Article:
Cadmium-induced testes oxidative damage in rats can be influenced by dietary zinc intake

Patricia I. Oteiza, Viviana N. Adonaylo, Carl L Keen

Research output: Contribution to journalArticlepeer-review

92 Scopus citations


We tested the hypothesis that zinc deficient animals would be characterized by an increased sensitivity to cadmium-induced oxidative damage to the testes. Weanling male rats were given free access to either a control (25 μg Zn/g) or a zinc deficient (0.5 μg Zn/g) diet; or restricted access to the 25 μg Zn/g diet at a level of intake similar to that of rats fed the 0.5 μg Zn/g diet. After 14 days on the diets, animals were injected sc with either saline or CdCl2 (2 mg Cd/kg body weight) solutions, and killed 24 h later. In the zinc-deficient group, testes weight and testes/body weight were higher in the cadmium-injected rats than in the saline-injected rats. The extent of hemorrhages, as indicated by high hemoglobin and testes iron concentrations was higher in the cadmium-treated zinc deficient group than in the cadmium-injected controls. In the zinc-deficient group, cadmium injection was associated with higher levels of lipid peroxidation (33% higher TBARS content) and protein oxidation (17% lower glutamine synthetase activity). Cadmium injection did not influence these parameters in the zinc-adequate groups. Extracellular superoxide dismutase activity was lower in the zinc-deficient group than in the zinc-sufficient groups; there was a trend (P<0.06) for a lower activity in the cadmium- versus the saline-injected rats. These results support the concept that zinc deficiency increases the susceptibility of testes to cadmium-mediated free radical damage. Copyright (C) 1999 Elsevier Science Ireland Ltd.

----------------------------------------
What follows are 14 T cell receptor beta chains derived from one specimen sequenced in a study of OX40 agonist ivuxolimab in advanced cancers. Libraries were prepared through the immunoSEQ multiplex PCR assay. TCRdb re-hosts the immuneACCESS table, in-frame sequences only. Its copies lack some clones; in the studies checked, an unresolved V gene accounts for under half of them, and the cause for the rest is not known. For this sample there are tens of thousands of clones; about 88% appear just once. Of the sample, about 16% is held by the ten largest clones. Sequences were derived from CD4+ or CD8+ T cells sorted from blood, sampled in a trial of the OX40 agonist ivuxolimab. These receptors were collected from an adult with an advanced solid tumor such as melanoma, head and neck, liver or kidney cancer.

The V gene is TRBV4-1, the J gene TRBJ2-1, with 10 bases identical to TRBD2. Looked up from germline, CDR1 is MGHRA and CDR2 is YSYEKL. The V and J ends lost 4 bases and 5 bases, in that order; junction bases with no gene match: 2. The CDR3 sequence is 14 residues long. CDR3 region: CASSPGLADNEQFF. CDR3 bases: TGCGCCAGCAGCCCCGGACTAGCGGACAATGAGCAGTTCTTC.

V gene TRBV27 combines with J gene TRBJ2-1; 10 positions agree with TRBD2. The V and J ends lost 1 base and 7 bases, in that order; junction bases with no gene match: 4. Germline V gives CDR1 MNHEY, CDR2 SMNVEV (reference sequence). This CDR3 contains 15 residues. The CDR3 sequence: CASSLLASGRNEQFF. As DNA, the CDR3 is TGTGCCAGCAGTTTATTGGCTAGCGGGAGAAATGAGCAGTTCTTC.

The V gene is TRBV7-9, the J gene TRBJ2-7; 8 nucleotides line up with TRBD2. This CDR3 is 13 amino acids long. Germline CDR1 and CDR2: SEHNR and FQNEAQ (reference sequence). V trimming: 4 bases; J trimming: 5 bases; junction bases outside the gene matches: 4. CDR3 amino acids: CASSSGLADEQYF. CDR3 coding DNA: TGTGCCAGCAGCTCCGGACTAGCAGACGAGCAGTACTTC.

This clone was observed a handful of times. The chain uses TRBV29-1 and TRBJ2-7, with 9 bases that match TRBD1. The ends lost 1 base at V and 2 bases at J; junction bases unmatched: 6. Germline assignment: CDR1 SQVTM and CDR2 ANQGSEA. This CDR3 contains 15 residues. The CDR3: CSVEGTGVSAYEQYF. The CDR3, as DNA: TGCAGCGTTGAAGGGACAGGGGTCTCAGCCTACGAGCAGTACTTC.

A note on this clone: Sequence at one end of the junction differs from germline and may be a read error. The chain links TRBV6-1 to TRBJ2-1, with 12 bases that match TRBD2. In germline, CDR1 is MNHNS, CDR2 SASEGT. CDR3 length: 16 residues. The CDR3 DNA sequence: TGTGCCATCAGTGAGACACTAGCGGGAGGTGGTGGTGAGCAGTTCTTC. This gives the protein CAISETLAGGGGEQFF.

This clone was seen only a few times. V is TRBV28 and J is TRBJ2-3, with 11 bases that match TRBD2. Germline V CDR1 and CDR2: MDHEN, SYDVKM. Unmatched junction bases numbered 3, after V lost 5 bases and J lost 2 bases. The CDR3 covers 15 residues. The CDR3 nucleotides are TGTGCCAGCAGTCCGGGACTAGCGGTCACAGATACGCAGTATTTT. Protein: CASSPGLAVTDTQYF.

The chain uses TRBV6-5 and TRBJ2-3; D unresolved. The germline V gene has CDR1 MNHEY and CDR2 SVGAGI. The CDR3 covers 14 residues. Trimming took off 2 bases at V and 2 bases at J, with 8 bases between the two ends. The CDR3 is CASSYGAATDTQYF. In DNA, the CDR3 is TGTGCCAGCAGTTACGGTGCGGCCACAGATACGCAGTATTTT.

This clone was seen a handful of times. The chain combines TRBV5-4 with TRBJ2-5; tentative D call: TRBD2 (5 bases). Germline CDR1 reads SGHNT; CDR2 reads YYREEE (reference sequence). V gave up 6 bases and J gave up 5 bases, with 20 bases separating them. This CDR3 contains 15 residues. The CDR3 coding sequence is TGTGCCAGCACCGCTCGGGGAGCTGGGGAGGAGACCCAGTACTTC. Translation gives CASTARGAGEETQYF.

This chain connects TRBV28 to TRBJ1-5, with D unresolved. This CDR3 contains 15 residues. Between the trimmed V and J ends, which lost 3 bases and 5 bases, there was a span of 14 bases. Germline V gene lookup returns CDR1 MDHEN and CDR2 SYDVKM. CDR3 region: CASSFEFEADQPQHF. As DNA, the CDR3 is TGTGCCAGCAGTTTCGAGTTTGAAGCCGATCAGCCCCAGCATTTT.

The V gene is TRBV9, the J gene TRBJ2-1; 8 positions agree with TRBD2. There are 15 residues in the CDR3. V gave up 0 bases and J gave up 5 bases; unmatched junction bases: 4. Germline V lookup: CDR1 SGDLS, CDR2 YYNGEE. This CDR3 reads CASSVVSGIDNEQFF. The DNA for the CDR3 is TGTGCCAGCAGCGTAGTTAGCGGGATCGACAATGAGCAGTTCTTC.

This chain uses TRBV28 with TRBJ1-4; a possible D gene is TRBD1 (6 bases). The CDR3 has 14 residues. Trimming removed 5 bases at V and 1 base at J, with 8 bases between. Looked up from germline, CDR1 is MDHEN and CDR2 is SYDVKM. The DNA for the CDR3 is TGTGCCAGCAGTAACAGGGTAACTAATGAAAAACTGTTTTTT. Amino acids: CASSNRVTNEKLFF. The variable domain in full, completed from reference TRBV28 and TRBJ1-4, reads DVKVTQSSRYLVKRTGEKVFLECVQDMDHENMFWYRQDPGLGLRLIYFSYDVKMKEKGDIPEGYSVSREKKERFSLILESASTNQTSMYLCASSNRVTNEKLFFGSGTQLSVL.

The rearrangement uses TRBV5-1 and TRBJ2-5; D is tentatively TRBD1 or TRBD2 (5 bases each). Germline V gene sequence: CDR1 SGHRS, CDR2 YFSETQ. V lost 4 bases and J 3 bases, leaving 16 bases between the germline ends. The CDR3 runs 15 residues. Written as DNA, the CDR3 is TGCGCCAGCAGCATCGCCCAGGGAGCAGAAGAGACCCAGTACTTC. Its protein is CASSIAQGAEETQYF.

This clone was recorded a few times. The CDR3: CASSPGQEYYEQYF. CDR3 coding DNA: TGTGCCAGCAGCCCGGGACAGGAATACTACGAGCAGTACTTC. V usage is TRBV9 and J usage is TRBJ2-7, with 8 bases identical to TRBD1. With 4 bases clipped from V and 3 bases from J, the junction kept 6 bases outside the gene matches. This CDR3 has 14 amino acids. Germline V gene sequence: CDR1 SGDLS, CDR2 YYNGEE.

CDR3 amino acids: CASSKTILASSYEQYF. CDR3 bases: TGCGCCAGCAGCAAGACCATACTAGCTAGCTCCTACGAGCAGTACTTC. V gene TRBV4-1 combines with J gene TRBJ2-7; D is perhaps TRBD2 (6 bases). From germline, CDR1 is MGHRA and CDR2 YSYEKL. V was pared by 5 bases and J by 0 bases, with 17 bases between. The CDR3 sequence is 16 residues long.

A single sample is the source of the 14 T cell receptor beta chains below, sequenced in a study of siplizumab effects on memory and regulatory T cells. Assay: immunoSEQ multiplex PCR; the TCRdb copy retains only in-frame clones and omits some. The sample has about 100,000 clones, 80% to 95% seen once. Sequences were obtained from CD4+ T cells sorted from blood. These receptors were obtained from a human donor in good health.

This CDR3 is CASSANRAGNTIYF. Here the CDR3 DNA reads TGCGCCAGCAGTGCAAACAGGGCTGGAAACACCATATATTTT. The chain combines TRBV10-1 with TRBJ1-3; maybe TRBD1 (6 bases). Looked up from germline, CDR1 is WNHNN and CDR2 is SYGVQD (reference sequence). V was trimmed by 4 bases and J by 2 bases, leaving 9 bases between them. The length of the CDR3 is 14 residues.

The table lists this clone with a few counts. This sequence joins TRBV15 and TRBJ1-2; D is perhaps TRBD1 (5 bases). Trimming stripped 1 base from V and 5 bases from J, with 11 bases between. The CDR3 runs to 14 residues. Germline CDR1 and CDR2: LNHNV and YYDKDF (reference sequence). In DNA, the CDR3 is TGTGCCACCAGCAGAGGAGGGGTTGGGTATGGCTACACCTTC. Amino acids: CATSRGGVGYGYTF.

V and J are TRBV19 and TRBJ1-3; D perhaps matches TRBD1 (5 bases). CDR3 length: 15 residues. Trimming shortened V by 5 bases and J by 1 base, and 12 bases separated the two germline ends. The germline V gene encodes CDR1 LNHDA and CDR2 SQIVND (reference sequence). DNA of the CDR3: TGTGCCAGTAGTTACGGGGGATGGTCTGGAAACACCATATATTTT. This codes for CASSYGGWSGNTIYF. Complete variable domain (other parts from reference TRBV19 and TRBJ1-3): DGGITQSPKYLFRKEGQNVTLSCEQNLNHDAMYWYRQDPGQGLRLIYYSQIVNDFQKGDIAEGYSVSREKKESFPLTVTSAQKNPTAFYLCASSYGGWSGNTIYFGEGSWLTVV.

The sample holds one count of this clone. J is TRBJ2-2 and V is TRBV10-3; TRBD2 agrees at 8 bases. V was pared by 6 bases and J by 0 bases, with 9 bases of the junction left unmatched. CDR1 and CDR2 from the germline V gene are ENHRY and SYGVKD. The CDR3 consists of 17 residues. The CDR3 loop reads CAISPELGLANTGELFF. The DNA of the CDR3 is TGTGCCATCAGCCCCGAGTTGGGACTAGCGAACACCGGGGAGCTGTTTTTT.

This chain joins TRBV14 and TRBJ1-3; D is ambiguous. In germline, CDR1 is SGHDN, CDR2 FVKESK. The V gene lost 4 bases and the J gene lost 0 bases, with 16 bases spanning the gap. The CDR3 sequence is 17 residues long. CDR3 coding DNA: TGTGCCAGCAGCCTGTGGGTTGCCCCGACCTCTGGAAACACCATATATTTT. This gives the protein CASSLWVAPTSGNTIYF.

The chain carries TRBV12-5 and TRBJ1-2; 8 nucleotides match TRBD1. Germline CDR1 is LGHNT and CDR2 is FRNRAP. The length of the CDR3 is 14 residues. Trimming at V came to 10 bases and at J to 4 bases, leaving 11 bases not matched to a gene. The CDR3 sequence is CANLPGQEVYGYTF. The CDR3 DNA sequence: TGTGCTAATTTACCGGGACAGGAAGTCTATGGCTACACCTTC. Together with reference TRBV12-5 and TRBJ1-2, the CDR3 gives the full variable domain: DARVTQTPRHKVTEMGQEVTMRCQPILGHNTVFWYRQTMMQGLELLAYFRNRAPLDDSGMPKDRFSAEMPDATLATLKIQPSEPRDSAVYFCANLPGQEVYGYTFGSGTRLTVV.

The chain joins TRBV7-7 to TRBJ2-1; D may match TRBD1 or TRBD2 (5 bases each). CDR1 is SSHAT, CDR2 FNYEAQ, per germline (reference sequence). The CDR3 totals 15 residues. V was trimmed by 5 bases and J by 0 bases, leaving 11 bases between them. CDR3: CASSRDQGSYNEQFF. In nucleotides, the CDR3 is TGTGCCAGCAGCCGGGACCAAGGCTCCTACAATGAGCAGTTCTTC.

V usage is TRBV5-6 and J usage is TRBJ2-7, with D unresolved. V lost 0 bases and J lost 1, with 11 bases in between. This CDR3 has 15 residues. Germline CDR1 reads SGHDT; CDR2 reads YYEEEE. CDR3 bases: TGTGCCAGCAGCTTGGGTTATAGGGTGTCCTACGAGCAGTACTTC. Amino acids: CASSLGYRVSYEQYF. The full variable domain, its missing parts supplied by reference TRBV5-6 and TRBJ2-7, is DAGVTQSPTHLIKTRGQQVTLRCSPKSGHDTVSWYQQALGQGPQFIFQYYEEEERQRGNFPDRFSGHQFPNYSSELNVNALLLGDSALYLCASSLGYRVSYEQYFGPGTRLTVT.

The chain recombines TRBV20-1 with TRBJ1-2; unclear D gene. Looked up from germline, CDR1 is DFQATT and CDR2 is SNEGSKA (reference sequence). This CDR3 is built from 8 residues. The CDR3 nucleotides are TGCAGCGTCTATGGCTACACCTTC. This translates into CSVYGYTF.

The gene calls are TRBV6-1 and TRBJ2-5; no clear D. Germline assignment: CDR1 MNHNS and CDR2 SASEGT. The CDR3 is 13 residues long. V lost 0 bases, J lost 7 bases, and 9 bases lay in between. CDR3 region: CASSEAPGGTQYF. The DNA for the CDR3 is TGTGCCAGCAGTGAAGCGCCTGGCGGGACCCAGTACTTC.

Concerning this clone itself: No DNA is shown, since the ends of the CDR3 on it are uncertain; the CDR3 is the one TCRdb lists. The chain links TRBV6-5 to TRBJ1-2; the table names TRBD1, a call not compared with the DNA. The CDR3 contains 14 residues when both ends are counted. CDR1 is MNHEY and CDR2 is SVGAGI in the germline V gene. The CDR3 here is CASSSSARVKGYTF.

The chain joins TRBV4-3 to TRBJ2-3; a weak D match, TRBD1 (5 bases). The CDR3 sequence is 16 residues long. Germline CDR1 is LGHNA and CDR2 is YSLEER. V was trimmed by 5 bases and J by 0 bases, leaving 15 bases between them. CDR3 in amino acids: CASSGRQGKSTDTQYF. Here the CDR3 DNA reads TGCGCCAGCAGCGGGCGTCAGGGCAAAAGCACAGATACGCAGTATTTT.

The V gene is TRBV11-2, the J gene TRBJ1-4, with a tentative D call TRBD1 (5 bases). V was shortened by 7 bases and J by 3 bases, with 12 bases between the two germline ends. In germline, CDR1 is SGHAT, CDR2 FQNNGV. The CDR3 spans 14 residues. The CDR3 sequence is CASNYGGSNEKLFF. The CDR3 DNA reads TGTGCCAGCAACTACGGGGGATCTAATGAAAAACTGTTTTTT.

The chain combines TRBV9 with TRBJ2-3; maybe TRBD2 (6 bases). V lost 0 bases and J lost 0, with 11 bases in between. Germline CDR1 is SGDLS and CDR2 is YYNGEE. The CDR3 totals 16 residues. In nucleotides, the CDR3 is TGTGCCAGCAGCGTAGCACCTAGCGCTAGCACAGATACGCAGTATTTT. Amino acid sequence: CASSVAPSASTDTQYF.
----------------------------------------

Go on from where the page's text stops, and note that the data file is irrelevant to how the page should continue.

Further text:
Original languageEnglish (US)
Pages (from-to)13-22
Number of pages10
Issue number1
StatePublished - Sep 10 1999


  • Cadmium
  • Free radicals
  • Oxidative stress
  • Testes
  • Zinc deficiency

ASJC Scopus subject areas

  • Toxicology


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